BUSINESS MAVERICK

Even after a Constitutional Court finding, Brian Molefe has yet to pay back his Eskom pension 

By Ruan Jooste 28 January 2020

Eskom's former CEO Brian Molefe. (Photo: Bloomberg via Getty Images / Waldo Swiegers)

Brian Molefe has not paid back one cent of the millions he owes the Eskom Pension and Provident Fund, almost six months after the Constitutional Court dismissed the former CEO’s application for leave to appeal against an order that he repay the money. This past fortnight, the matter has re-appeared on the roll of the High Court, which the fund says would enforce the judgment by ‘among other things’. But it is in these ‘other things’ that lies the catch.

New court papers have been filed in the High Court regarding Brian Molefe’s pending pension repayment, muddying the waters of what is actually due. 

Neither Business Maverick nor Solidarity, the organisation that initiated the legal proceedings, have been able to get copies of the legal documents, but the trade union confirmed that no money has yet changed hands. 

The Eskom Pension and Provident Fund (EPPF) was not the one who initially pursued the matter – it was, in fact, the trade union Solidarity that approached the courts at first to obtain a payment order. 

The last time the high court was involved was on 25 January 2018 when it handed down a judgment setting aside Molefe’s retirement and directing that he repay the amounts paid to him by virtue of his purported retirement. 

It also dismissed his application to be reinstated as CEO of Eskom, from which he claimed he had never resigned as the agreement that necessitated his departure from Eskom was dependent on his eligibility for early retirement.

Molefe subsequently unsuccessfully sought leave to appeal against the judgment before the high court, the Supreme Court of Appeal and the Constitutional Court.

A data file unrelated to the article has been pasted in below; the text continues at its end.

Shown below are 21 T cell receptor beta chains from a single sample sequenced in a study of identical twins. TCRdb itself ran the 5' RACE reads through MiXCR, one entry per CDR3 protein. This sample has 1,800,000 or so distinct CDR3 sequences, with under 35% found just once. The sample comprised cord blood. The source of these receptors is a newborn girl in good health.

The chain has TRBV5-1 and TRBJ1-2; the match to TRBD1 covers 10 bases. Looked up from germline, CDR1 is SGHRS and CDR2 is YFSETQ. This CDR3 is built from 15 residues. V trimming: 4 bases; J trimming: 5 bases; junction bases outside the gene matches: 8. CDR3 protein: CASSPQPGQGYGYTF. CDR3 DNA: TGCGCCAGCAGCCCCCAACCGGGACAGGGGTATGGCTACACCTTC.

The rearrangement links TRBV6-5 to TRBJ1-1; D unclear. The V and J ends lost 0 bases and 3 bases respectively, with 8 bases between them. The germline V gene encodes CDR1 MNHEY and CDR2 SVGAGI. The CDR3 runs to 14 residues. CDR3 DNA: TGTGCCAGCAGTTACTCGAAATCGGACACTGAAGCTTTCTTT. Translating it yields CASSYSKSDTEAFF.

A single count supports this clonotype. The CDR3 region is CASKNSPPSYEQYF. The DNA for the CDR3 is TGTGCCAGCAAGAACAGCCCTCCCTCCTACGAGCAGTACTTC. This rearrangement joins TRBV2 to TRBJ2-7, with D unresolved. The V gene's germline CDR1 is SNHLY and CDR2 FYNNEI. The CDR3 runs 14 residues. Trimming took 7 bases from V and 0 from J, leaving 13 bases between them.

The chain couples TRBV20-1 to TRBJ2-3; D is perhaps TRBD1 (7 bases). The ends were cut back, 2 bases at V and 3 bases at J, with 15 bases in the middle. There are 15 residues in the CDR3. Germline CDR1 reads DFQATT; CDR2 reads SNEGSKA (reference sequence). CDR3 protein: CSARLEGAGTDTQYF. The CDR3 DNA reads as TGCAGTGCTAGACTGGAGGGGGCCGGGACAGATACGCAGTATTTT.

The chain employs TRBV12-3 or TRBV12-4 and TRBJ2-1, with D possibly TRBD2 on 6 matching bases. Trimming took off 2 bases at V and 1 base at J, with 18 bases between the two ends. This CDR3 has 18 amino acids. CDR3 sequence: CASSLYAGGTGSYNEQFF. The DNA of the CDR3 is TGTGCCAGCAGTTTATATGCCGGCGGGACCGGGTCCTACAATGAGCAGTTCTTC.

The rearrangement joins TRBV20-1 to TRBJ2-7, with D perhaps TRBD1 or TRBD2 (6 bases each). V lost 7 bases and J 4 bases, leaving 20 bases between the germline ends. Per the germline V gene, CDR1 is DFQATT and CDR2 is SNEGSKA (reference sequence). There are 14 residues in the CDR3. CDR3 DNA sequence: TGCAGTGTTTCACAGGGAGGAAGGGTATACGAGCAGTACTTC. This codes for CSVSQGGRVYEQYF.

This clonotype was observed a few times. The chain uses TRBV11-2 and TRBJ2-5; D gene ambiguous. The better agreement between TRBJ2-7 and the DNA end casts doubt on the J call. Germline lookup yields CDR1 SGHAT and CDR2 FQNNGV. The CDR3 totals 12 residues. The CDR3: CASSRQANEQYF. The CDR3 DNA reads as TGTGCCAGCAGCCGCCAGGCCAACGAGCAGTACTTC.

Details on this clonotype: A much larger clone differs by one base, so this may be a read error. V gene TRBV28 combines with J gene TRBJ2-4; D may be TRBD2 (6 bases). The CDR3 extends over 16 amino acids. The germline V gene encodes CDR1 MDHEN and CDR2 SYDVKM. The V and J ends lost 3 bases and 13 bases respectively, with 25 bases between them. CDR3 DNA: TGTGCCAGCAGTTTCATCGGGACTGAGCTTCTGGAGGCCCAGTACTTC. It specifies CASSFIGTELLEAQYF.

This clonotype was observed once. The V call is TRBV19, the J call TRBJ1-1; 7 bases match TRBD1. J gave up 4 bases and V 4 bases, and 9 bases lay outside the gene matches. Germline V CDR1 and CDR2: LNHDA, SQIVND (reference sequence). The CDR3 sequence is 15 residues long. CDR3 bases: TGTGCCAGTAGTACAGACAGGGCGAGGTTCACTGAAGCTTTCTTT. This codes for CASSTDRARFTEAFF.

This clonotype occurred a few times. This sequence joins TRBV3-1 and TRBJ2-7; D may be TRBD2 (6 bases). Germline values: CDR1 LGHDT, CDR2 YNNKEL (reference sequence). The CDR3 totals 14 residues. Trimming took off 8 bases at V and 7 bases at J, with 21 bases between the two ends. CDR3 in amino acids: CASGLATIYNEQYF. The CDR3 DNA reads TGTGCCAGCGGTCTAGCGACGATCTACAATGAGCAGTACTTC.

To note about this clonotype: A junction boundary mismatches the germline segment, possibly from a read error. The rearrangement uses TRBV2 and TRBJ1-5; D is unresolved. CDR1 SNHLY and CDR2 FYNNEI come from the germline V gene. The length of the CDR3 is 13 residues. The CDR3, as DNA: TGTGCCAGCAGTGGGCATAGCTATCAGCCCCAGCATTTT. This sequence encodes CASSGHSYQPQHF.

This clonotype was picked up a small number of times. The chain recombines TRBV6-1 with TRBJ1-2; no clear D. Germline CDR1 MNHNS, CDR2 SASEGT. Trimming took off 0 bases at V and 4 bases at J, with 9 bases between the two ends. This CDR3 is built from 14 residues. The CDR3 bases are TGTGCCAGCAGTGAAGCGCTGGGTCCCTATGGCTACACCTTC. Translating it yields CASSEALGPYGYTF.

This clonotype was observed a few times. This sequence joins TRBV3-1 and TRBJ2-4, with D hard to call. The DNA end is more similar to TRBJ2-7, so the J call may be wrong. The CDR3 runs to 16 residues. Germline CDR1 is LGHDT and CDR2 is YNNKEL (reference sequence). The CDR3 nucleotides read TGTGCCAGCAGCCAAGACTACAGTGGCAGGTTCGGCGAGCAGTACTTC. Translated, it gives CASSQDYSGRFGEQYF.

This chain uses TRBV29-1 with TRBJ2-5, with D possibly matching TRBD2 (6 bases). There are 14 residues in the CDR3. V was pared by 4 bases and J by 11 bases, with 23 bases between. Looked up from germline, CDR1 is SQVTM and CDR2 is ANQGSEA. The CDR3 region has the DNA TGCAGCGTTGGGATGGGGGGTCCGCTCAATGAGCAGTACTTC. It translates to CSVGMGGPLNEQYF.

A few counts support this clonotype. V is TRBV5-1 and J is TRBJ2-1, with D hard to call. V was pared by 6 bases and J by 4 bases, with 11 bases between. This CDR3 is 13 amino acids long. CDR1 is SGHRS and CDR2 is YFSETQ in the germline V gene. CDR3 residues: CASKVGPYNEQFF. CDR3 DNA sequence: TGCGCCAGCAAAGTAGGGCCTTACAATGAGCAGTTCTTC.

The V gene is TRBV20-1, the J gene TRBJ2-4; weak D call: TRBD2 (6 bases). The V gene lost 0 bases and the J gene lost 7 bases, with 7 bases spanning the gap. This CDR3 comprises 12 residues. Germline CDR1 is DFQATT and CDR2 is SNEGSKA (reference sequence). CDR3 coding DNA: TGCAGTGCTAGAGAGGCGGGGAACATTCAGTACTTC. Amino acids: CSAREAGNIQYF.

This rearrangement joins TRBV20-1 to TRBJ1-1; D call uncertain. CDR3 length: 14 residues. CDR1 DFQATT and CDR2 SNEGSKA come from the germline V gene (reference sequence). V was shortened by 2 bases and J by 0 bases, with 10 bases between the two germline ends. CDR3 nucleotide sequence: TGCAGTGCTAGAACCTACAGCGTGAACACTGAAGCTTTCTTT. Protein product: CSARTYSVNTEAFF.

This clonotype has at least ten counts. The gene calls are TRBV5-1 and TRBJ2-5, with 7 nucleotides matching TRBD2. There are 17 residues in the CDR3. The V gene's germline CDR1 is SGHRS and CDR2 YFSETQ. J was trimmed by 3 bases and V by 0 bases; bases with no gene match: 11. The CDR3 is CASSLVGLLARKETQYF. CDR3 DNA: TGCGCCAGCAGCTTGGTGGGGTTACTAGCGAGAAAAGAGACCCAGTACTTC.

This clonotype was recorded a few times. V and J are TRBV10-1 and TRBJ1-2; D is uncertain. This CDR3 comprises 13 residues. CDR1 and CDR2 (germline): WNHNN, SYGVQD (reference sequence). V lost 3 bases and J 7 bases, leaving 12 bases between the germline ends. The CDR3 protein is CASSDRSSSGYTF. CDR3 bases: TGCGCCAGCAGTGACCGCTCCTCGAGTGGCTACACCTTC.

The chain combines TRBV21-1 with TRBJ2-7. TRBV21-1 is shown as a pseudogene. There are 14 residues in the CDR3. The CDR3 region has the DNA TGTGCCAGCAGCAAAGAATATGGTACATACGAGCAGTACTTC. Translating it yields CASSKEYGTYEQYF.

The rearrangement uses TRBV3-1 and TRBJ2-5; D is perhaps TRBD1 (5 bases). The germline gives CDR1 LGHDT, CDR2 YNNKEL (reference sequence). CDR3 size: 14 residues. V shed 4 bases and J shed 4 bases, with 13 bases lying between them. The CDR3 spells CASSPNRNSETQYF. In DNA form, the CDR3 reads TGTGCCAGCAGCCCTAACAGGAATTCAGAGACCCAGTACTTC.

The Constitutional Court’s dismissal of Molefe’s application for leave to appeal against the judgment of the high court meant that the judgment of that court had to be complied with and Molefe had to repay the funds paid out to him when he resigned from his post in 2016.

Now the EPPF says it has accordingly applied to the high court for an order that would enforce the judgment by among other things, which includes the amendment of the amount in question, by setting off the amounts owed by him against the benefit he transferred into the fund from the Transnet Retirement Fund and further directing him to repay the balance that remains owing after the set-off. 

The amount apparently became payable to him when he left his employment with Transnet and he elected instead to transfer it into the fund.

The fund also seeks an order directing SARS to refund all taxes paid to it by the fund as a result of Molefe’s retirement.

 “The matter is sub judice before the court and the fund will only comment fully once these proceedings have been concluded. We assure our members and stakeholders that the fund is pursuing all avenues available in law to ensure that the order of the high court is fully complied with,” the EPPF says. 

Molefe confirmed to Business Maverick that the EPPF has filed papers in the high court citing him as a respondent. 

“The papers seek to correct, or vary a judgment that I have unsuccessfully tried to appeal in the past,” he says.

It refers to the judgment by Justice Mathojane in favour of the DA and Solidarity where he ordered Molefe to return over R10-million and change, which were unlawfully paid out to him by the EPPF. He was awarded over R30-million in employee benefits in total. 

Molefe agrees with the EPPF that the amount ordered is not what is due. He has argued in the past that the figure is closer to R3-million. But it is still not clear what Molefe actually owes the fund. 

Molefe was ordered to pay trade union Solidarity after a cost order was given by the court. Anton van der Bijl – who led the charge for Solidarity – has confirmed that the R200,000 owed to them has been settled. 

He did raise concern over the fact that the union was not included in the latest court application as it was the driving force behind the process, not the EPPF, which initially refused to pursue the matter. 

Business Maverick was unable to get a response from the DA on the matter. BM

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